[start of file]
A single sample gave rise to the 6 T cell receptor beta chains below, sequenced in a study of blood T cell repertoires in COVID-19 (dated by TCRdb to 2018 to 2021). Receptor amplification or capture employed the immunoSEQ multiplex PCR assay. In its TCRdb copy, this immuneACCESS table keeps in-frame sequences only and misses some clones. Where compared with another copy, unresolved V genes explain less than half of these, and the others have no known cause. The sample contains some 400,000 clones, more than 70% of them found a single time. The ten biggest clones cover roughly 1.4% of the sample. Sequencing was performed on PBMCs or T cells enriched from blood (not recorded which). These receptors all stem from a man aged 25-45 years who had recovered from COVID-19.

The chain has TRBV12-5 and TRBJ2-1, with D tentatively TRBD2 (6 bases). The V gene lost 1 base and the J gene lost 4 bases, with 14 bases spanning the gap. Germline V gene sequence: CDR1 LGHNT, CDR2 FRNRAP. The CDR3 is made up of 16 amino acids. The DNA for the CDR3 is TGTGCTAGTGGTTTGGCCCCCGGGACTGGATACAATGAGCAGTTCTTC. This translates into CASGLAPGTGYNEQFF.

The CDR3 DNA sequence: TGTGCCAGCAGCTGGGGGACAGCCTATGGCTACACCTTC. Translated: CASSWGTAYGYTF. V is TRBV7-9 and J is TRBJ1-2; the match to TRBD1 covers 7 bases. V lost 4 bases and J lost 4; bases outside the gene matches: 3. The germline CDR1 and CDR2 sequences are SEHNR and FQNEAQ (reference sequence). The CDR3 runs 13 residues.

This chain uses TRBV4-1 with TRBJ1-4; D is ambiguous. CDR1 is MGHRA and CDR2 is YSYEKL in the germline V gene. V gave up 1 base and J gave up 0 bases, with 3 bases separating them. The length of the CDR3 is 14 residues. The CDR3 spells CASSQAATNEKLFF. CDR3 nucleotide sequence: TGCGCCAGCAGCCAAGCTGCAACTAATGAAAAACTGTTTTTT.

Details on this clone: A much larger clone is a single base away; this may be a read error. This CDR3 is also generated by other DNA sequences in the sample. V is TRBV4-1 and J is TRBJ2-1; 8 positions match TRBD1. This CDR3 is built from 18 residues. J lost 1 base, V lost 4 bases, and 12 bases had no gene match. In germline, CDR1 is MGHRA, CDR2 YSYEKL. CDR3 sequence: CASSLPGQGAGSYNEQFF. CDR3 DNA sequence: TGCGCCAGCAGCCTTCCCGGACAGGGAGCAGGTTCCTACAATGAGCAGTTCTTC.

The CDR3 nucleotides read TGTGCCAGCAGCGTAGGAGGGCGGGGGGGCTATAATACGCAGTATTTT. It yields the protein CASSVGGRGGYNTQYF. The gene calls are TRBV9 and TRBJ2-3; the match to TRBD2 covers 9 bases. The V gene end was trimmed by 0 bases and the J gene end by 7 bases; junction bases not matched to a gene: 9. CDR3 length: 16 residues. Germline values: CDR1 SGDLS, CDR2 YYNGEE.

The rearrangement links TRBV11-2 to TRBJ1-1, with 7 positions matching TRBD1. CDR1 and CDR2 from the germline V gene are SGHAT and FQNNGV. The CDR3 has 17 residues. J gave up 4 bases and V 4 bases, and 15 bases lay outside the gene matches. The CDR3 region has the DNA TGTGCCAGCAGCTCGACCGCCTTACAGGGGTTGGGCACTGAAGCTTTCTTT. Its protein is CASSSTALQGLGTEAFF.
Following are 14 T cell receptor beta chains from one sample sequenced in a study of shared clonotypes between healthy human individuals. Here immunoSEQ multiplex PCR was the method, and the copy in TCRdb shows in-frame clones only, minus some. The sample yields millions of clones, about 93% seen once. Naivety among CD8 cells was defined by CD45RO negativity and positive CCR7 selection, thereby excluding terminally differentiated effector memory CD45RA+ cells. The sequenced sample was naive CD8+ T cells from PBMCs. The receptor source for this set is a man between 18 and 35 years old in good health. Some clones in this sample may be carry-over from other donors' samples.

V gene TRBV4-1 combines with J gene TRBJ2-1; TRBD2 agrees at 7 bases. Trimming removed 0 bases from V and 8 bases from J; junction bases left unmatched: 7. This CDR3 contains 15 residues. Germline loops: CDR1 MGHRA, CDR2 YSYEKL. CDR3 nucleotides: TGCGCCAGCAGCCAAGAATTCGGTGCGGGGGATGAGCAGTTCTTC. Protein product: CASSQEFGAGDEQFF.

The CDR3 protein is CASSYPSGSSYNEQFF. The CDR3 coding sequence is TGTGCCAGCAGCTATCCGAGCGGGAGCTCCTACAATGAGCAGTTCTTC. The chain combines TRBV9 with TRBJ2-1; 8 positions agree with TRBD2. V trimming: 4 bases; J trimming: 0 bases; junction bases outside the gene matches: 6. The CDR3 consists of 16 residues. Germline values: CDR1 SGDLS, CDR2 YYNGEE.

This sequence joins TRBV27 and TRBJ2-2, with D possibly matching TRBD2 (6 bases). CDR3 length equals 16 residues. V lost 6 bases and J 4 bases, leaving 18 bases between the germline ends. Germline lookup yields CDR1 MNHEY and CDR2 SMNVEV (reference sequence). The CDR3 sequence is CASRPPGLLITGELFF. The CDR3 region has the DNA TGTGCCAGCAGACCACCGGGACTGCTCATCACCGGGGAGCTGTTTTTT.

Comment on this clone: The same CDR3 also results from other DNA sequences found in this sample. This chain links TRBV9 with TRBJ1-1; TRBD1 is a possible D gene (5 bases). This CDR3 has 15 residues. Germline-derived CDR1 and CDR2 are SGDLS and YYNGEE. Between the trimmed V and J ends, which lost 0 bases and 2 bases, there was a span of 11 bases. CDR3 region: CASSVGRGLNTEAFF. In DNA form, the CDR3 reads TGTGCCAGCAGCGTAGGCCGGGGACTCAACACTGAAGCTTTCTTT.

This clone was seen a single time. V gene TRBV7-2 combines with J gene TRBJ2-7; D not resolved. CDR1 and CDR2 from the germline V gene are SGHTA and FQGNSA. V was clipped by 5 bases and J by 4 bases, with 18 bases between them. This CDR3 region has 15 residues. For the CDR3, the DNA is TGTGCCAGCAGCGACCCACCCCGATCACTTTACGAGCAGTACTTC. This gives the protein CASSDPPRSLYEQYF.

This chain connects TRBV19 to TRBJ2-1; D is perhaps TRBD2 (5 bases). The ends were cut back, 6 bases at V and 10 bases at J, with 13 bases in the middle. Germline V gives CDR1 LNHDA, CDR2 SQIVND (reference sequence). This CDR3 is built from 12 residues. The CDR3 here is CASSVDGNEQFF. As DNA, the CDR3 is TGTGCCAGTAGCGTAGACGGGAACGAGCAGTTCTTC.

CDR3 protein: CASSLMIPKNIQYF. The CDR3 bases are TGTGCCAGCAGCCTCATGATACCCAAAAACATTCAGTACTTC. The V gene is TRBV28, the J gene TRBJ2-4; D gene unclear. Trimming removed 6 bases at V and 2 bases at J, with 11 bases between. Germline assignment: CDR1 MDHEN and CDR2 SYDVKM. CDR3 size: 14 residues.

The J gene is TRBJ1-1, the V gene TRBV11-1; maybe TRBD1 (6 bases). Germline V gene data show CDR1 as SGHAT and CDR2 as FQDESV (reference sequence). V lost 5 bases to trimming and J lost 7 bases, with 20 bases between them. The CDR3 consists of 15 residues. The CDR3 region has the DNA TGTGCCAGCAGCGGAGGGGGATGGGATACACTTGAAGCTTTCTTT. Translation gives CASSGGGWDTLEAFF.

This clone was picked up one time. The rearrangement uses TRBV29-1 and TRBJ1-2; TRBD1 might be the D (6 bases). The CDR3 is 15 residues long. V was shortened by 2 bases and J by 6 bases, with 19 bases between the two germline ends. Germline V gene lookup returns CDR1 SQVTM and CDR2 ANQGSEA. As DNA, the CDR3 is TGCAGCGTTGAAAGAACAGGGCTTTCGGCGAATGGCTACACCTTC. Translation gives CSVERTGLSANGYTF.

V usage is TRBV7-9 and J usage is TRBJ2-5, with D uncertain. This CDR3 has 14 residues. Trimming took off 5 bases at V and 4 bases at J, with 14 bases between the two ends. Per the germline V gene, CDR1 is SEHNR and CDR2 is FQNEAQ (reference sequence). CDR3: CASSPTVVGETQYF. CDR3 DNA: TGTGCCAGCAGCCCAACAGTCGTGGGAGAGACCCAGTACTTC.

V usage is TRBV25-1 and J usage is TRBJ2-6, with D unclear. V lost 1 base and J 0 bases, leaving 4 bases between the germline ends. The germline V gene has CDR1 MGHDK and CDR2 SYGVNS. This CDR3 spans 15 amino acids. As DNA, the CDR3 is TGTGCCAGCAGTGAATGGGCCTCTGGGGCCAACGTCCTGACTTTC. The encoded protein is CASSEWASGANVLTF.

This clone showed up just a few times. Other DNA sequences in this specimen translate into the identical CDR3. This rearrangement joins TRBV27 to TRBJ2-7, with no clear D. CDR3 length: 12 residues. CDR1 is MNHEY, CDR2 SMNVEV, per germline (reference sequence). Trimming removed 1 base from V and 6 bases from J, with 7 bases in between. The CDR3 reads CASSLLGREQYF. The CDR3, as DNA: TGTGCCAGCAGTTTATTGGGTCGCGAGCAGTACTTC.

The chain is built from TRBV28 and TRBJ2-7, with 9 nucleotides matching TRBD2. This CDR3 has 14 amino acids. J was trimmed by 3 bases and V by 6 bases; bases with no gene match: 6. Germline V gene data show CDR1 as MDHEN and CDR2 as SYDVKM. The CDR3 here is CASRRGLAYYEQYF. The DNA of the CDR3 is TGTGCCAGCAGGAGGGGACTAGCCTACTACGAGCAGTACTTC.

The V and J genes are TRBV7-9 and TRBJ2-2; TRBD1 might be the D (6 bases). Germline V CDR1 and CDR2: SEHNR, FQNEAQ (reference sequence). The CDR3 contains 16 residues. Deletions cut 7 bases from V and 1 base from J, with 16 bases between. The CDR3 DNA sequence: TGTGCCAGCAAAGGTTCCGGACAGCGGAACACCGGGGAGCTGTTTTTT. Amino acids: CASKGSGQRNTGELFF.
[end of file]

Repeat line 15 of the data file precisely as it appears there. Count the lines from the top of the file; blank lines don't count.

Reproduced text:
CDR3 protein: CASSLMIPKNIQYF. The CDR3 bases are TGTGCCAGCAGCCTCATGATACCCAAAAACATTCAGTACTTC. The V gene is TRBV28, the J gene TRBJ2-4; D gene unclear. Trimming removed 6 bases at V and 2 bases at J, with 11 bases between. Germline assignment: CDR1 MDHEN and CDR2 SYDVKM. CDR3 size: 14 residues.